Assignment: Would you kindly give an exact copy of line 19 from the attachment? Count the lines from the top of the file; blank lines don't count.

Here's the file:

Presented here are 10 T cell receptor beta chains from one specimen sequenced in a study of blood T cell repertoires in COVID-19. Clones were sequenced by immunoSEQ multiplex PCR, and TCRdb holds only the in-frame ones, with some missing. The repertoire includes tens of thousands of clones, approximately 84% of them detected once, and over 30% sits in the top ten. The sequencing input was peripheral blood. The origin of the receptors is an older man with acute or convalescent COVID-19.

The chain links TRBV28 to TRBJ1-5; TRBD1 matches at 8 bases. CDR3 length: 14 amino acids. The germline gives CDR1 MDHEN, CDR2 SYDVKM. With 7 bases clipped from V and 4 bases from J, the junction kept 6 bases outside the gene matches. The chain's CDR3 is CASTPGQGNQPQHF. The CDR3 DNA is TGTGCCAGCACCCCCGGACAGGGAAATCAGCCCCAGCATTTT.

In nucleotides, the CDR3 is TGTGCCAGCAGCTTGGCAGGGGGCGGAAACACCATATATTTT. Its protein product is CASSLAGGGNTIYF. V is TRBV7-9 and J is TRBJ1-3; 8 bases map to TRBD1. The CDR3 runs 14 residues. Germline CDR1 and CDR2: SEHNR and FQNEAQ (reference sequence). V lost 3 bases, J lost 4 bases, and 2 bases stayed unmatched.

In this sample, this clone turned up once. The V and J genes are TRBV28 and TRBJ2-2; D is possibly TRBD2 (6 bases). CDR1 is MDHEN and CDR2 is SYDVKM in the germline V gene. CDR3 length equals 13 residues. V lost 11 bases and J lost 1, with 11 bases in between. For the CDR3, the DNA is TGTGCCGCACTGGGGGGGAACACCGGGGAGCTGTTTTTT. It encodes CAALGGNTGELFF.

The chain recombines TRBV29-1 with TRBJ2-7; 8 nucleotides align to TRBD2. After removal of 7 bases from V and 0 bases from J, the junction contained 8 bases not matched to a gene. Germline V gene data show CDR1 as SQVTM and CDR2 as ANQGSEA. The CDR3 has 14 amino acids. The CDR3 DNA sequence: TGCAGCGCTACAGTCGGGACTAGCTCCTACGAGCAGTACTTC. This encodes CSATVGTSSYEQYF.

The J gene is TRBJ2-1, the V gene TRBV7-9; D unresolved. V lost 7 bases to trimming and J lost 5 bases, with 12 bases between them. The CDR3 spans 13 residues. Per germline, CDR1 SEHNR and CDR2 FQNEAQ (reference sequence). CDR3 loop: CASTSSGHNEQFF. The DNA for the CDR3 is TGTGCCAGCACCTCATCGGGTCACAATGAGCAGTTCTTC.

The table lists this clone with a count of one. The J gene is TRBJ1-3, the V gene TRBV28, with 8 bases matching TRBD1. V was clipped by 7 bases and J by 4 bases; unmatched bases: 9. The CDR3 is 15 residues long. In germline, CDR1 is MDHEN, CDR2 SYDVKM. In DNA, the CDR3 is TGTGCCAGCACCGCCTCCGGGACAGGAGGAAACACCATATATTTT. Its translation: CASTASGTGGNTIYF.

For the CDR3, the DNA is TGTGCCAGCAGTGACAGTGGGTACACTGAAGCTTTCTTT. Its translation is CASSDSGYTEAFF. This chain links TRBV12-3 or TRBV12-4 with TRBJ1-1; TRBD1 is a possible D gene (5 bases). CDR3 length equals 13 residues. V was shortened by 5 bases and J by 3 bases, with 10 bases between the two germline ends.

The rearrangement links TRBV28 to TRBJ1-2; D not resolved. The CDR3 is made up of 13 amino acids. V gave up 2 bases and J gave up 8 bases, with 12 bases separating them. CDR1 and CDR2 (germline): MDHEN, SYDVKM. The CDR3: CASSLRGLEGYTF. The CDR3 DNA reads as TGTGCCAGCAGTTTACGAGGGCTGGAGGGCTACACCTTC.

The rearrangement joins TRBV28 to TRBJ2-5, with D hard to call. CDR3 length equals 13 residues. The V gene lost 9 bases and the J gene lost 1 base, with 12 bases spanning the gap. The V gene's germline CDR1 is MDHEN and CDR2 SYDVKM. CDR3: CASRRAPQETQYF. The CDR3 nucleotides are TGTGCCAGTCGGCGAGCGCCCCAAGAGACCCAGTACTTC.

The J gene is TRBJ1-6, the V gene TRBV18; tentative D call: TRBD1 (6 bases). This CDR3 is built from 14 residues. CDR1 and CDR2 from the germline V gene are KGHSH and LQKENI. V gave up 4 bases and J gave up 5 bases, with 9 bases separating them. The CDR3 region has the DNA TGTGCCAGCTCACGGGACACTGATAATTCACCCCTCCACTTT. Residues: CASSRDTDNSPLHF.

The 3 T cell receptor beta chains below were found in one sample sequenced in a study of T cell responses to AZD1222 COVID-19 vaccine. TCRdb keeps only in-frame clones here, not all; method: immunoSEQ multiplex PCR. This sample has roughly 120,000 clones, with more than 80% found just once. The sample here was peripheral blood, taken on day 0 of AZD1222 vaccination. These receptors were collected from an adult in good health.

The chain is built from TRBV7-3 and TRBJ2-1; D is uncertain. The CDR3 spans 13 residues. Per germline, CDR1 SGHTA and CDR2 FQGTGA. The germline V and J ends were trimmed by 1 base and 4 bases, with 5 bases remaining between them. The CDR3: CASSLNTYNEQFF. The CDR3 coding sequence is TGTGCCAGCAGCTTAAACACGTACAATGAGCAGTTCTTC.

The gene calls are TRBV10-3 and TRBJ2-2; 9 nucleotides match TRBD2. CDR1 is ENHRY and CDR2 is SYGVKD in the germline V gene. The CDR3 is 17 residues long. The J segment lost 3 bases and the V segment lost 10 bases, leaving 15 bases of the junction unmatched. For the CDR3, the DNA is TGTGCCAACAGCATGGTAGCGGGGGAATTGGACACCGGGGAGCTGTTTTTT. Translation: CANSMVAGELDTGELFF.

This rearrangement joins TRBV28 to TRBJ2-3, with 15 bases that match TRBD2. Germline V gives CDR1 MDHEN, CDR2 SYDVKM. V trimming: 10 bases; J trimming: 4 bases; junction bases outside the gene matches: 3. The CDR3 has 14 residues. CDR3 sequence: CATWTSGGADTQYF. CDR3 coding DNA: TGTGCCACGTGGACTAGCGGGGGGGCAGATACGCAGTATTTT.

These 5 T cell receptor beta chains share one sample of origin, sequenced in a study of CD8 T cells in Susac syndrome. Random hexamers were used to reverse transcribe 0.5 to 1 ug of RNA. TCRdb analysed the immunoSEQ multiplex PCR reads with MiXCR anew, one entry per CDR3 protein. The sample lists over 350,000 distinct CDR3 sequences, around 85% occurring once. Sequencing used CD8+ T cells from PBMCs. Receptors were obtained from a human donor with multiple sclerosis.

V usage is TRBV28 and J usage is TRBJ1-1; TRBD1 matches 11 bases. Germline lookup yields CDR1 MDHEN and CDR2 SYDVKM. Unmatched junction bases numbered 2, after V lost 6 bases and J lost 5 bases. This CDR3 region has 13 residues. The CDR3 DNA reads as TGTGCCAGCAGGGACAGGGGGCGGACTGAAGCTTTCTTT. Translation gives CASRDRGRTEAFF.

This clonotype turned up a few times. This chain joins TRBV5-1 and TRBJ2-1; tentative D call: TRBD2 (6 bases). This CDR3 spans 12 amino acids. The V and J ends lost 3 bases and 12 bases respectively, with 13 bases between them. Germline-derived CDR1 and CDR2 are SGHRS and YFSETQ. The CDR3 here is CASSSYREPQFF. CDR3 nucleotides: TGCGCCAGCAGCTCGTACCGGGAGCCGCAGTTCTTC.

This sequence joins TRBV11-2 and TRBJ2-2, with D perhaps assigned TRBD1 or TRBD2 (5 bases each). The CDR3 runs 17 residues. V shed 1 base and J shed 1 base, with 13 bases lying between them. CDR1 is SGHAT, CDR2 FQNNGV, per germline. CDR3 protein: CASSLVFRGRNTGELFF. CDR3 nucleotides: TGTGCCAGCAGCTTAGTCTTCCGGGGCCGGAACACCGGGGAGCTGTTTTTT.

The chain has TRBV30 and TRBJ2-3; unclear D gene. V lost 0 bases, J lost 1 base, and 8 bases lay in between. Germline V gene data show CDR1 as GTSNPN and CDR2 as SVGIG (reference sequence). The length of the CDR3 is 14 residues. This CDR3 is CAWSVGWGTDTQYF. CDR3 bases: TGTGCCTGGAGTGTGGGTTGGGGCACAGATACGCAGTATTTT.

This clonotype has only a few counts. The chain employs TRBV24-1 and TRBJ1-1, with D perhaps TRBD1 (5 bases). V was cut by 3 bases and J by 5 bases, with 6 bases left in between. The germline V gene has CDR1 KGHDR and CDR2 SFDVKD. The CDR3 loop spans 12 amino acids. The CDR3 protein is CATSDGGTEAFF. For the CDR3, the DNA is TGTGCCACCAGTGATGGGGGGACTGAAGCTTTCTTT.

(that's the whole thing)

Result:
This sequence joins TRBV11-2 and TRBJ2-2, with D perhaps assigned TRBD1 or TRBD2 (5 bases each). The CDR3 runs 17 residues. V shed 1 base and J shed 1 base, with 13 bases lying between them. CDR1 is SGHAT, CDR2 FQNNGV, per germline. CDR3 protein: CASSLVFRGRNTGELFF. CDR3 nucleotides: TGTGCCAGCAGCTTAGTCTTCCGGGGCCGGAACACCGGGGAGCTGTTTTTT.